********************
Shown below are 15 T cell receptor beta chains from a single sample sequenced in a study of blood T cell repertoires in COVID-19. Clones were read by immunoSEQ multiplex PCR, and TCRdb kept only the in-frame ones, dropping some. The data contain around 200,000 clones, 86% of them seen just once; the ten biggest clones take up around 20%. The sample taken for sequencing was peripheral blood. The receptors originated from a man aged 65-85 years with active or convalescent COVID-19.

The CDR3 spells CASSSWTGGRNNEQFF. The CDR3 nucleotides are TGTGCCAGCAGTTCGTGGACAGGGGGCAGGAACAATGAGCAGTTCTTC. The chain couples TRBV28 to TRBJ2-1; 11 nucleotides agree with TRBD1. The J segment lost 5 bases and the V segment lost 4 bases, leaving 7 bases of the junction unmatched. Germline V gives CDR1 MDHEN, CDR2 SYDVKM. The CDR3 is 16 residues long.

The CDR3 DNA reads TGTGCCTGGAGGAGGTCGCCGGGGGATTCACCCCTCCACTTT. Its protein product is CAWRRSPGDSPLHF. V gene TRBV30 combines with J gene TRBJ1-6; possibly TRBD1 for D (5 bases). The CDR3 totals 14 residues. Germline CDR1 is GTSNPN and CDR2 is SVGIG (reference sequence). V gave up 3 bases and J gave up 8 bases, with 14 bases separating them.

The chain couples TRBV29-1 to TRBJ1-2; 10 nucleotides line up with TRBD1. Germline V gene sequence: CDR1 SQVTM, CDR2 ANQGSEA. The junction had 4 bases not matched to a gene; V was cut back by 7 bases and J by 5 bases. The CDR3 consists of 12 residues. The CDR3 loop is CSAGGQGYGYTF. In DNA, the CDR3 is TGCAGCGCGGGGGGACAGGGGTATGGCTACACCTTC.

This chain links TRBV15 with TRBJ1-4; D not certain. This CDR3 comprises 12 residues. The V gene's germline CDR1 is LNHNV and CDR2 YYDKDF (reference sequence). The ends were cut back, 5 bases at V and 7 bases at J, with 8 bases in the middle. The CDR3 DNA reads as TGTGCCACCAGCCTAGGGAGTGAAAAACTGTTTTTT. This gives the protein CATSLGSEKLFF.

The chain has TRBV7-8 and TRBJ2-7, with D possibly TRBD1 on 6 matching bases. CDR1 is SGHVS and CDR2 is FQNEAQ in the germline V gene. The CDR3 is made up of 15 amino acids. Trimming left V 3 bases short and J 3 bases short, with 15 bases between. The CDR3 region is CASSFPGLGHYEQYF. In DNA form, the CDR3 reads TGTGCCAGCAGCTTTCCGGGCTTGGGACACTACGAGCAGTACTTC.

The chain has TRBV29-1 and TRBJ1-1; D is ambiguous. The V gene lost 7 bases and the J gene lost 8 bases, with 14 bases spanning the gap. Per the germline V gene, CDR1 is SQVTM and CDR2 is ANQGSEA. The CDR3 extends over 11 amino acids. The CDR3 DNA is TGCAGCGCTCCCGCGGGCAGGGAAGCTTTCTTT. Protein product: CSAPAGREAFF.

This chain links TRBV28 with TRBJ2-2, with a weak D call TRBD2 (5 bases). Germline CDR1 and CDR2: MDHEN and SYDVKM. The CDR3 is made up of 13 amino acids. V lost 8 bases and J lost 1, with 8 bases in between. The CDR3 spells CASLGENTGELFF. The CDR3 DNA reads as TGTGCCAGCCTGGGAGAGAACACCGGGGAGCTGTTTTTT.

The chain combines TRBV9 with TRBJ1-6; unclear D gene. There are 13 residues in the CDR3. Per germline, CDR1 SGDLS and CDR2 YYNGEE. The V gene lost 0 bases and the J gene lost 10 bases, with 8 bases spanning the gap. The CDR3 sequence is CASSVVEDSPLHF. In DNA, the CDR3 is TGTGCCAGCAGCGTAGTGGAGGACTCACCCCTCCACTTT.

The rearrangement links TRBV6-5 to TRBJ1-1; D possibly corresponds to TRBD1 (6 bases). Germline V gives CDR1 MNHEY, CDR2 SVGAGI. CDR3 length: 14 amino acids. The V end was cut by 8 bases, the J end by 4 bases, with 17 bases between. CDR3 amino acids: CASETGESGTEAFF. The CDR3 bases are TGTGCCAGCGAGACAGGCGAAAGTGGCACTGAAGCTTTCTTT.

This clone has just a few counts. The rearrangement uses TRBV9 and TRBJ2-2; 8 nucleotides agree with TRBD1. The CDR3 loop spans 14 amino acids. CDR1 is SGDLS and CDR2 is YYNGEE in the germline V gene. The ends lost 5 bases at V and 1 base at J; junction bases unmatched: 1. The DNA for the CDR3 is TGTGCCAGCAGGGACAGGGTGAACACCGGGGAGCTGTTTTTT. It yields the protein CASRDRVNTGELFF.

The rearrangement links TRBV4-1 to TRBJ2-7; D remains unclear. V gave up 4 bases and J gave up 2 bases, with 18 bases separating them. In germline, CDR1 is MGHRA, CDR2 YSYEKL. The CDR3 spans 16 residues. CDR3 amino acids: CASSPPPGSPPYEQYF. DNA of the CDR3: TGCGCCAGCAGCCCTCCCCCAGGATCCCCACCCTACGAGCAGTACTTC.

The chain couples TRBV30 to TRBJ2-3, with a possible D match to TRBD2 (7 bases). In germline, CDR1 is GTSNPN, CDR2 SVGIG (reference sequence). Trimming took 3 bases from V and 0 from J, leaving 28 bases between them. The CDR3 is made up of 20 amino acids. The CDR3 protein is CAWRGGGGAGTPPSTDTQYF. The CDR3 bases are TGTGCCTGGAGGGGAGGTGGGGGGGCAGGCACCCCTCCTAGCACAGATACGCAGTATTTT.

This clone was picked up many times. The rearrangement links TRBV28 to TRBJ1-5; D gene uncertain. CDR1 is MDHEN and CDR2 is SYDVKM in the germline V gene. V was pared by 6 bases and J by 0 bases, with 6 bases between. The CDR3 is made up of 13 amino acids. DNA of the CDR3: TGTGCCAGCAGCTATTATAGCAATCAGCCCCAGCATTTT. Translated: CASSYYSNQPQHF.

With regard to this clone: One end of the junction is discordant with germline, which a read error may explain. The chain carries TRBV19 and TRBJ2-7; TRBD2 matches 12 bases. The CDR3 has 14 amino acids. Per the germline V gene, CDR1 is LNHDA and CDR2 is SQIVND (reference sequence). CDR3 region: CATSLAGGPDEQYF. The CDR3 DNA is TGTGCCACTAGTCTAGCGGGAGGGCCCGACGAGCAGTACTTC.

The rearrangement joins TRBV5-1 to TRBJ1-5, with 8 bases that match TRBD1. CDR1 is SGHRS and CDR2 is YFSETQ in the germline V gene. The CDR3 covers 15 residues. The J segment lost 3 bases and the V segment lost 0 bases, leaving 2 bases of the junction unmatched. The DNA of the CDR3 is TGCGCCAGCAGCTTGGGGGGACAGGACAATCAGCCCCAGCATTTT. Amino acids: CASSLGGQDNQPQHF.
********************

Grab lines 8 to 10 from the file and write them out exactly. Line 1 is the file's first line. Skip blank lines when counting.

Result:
This chain links TRBV28 with TRBJ2-2, with a weak D call TRBD2 (5 bases). Germline CDR1 and CDR2: MDHEN and SYDVKM. The CDR3 is made up of 13 amino acids. V lost 8 bases and J lost 1, with 8 bases in between. The CDR3 spells CASLGENTGELFF. The CDR3 DNA reads as TGTGCCAGCCTGGGAGAGAACACCGGGGAGCTGTTTTTT.

The chain combines TRBV9 with TRBJ1-6; unclear D gene. There are 13 residues in the CDR3. Per germline, CDR1 SGDLS and CDR2 YYNGEE. The V gene lost 0 bases and the J gene lost 10 bases, with 8 bases spanning the gap. The CDR3 sequence is CASSVVEDSPLHF. In DNA, the CDR3 is TGTGCCAGCAGCGTAGTGGAGGACTCACCCCTCCACTTT.

The rearrangement links TRBV6-5 to TRBJ1-1; D possibly corresponds to TRBD1 (6 bases). Germline V gives CDR1 MNHEY, CDR2 SVGAGI. CDR3 length: 14 amino acids. The V end was cut by 8 bases, the J end by 4 bases, with 17 bases between. CDR3 amino acids: CASETGESGTEAFF. The CDR3 bases are TGTGCCAGCGAGACAGGCGAAAGTGGCACTGAAGCTTTCTTT.